How long does delivery usually take?

The delivery time for land container delivery depends on the distance between the construction site and the dealer and the supplier’s accumulation/policies.

As a general rule, most container dealers can receive a container within a week of purchase. Some container sellers offer expedited delivery for an additional cost.

If you’re buying your containers internationally or bringing them to your construction site requires the use of a boat, the time between ordering and receiving your containers will likely be a few months at minimum. While some shipping companies offer express services similar to those mentioned above, the trip from China to anywhere takes the average cargo ship 15 to 30 days.

Adding the time spent at port and needed for land delivery, you should still expect no less than a month and a half before receiving your order.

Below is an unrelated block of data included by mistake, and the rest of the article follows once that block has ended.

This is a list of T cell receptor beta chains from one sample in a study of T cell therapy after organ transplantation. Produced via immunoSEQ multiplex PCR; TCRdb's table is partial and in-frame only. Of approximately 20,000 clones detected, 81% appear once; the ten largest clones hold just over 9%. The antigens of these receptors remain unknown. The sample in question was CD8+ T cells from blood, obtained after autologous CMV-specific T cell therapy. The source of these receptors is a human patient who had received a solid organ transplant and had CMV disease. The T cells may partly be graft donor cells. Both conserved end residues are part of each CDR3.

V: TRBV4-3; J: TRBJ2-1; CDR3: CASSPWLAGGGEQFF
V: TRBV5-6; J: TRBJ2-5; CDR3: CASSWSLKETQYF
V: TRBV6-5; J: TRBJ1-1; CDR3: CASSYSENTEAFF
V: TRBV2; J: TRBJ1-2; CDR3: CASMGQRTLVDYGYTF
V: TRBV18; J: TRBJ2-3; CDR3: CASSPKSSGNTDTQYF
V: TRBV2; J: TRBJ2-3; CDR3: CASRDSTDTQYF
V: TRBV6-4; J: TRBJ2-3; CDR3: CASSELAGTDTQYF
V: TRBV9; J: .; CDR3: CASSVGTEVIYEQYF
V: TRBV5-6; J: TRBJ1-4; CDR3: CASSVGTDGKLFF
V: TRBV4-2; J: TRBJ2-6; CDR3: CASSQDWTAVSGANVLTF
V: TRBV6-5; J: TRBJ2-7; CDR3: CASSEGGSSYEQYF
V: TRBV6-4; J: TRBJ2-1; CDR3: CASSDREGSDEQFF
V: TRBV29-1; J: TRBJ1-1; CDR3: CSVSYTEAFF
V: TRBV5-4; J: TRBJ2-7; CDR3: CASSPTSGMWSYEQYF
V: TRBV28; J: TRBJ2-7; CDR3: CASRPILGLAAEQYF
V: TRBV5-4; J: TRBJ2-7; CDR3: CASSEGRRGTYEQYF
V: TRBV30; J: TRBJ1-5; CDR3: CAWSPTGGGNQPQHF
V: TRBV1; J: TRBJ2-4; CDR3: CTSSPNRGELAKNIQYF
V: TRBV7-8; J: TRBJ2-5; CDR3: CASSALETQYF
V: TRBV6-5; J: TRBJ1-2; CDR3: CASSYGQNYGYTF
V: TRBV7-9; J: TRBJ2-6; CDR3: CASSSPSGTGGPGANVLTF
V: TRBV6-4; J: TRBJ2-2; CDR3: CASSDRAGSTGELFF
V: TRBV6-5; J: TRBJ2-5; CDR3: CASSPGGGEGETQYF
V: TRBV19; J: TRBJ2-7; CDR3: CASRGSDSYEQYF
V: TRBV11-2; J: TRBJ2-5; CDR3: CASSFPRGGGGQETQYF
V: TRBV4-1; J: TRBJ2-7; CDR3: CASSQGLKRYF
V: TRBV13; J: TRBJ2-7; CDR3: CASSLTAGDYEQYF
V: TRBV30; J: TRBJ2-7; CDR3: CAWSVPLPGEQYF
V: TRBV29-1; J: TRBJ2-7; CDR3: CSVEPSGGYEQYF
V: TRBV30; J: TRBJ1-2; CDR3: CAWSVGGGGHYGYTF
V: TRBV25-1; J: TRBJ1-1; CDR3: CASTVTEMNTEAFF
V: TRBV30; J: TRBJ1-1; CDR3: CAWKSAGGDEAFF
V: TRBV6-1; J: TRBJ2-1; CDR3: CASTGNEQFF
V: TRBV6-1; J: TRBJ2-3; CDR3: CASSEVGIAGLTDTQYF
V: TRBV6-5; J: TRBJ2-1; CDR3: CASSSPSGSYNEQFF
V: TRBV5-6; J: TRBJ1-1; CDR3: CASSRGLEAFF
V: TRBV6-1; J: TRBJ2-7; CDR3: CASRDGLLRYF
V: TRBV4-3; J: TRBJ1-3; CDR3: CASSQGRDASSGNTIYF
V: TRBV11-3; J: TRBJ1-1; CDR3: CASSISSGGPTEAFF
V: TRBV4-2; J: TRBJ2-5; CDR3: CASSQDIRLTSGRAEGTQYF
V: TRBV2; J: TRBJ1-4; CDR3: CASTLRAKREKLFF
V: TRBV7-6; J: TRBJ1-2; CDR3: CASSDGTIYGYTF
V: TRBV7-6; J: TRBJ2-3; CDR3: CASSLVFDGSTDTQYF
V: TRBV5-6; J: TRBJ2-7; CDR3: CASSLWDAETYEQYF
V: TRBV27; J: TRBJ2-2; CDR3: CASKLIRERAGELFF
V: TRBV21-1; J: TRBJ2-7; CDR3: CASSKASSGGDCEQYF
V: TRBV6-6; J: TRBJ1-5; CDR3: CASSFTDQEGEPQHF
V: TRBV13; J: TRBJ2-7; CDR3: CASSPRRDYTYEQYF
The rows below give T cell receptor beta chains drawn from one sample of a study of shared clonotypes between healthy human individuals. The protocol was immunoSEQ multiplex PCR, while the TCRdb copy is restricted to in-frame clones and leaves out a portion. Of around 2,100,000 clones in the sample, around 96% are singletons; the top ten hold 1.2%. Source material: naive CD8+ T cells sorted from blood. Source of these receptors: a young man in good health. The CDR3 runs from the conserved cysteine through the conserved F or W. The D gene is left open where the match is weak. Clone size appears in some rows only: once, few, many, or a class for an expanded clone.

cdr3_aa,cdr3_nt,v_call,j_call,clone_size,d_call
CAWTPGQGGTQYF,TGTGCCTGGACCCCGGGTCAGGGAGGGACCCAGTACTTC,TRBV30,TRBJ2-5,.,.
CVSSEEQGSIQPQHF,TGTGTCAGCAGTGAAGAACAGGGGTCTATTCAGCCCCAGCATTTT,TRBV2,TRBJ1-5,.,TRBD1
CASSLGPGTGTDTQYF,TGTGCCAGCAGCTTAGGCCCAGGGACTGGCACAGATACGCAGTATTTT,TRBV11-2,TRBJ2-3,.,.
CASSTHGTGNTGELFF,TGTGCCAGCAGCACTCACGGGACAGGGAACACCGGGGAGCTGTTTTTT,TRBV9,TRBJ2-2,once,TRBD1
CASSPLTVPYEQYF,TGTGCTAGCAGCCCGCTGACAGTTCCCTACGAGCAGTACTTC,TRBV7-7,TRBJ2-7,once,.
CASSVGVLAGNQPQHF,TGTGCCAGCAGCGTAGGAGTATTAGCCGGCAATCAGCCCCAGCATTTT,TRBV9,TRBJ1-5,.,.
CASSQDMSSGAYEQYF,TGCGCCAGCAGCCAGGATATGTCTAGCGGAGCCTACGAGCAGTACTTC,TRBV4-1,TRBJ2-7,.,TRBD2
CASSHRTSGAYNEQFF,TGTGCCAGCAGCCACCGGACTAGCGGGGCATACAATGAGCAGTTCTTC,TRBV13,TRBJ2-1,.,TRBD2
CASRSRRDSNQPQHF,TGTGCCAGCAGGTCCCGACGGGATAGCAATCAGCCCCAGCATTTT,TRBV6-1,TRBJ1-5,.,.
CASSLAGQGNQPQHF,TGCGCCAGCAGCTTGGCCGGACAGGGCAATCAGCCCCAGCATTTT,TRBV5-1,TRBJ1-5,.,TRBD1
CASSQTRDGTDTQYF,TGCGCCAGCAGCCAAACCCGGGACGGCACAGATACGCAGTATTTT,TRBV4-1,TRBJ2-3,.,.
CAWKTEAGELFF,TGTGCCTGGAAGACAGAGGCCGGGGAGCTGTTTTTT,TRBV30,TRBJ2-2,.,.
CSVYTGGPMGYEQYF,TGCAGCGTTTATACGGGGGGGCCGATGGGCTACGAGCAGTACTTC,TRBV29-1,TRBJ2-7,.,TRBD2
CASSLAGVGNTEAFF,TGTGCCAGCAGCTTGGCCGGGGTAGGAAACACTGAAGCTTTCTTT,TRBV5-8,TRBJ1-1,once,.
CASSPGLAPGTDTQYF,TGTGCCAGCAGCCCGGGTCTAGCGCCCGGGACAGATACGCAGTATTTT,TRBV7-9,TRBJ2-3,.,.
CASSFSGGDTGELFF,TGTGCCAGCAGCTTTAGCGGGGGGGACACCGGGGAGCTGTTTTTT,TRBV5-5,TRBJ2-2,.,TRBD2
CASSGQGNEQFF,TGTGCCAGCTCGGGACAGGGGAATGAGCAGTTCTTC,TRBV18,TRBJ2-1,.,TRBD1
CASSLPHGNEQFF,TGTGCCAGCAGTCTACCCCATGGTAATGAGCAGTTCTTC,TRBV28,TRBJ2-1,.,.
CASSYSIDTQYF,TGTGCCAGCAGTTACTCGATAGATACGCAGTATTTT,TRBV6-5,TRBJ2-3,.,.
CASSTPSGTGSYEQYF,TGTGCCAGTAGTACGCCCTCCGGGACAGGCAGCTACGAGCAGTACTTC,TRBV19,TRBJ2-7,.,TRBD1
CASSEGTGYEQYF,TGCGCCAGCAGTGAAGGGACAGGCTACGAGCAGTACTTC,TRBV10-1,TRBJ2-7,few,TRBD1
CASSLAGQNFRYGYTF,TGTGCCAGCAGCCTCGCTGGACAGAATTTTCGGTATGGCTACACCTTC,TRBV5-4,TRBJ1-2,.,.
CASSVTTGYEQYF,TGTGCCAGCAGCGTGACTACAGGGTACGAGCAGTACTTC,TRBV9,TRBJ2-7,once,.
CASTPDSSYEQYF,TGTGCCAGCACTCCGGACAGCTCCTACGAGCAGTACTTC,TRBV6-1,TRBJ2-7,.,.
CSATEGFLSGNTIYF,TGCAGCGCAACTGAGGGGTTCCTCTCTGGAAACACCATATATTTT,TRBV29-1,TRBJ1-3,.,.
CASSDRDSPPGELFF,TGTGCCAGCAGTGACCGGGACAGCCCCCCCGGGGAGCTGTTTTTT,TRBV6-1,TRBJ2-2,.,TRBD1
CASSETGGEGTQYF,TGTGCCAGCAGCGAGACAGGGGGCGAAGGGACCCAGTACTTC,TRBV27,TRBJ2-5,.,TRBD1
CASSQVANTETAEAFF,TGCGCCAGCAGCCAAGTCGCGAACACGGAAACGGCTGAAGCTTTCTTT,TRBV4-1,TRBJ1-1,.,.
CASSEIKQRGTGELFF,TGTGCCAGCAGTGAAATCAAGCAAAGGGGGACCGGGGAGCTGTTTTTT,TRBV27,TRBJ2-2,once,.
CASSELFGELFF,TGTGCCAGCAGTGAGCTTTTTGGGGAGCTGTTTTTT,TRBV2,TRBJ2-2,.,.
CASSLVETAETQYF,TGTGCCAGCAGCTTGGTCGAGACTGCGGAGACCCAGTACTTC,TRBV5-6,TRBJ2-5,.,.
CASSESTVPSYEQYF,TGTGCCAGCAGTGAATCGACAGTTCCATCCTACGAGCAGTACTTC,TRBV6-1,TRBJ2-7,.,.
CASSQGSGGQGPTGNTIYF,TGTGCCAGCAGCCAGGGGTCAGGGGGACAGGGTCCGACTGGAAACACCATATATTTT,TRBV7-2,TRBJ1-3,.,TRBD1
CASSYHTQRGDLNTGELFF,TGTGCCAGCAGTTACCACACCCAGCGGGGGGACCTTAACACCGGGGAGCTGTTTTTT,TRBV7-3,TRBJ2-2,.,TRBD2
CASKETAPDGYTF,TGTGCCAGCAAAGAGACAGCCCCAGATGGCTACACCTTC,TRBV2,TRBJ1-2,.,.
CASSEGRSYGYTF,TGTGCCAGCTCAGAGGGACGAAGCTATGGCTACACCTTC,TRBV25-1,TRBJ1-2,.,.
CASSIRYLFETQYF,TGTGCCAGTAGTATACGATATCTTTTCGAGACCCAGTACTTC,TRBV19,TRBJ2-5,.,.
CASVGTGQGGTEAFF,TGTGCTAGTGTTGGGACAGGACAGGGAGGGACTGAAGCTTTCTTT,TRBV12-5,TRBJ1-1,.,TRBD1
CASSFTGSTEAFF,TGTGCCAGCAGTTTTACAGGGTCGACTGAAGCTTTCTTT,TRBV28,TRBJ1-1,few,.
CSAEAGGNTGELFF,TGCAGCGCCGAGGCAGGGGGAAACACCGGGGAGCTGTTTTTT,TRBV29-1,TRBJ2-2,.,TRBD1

Does professional container delivery cost more than container remodeling?

As you can probably guess from reading the above information, the answer to this question is different for each build. As each construction is different, the only reliable way to compare costs between professional delivery service options and a rental company is by contacting container dealers and equipment rental companies in your area.

Whether you need help getting containers for building your home or if you’re trying to weigh the pros and cons of hiring a professional container home builder, feel free to reach out to a container home expert in your area today.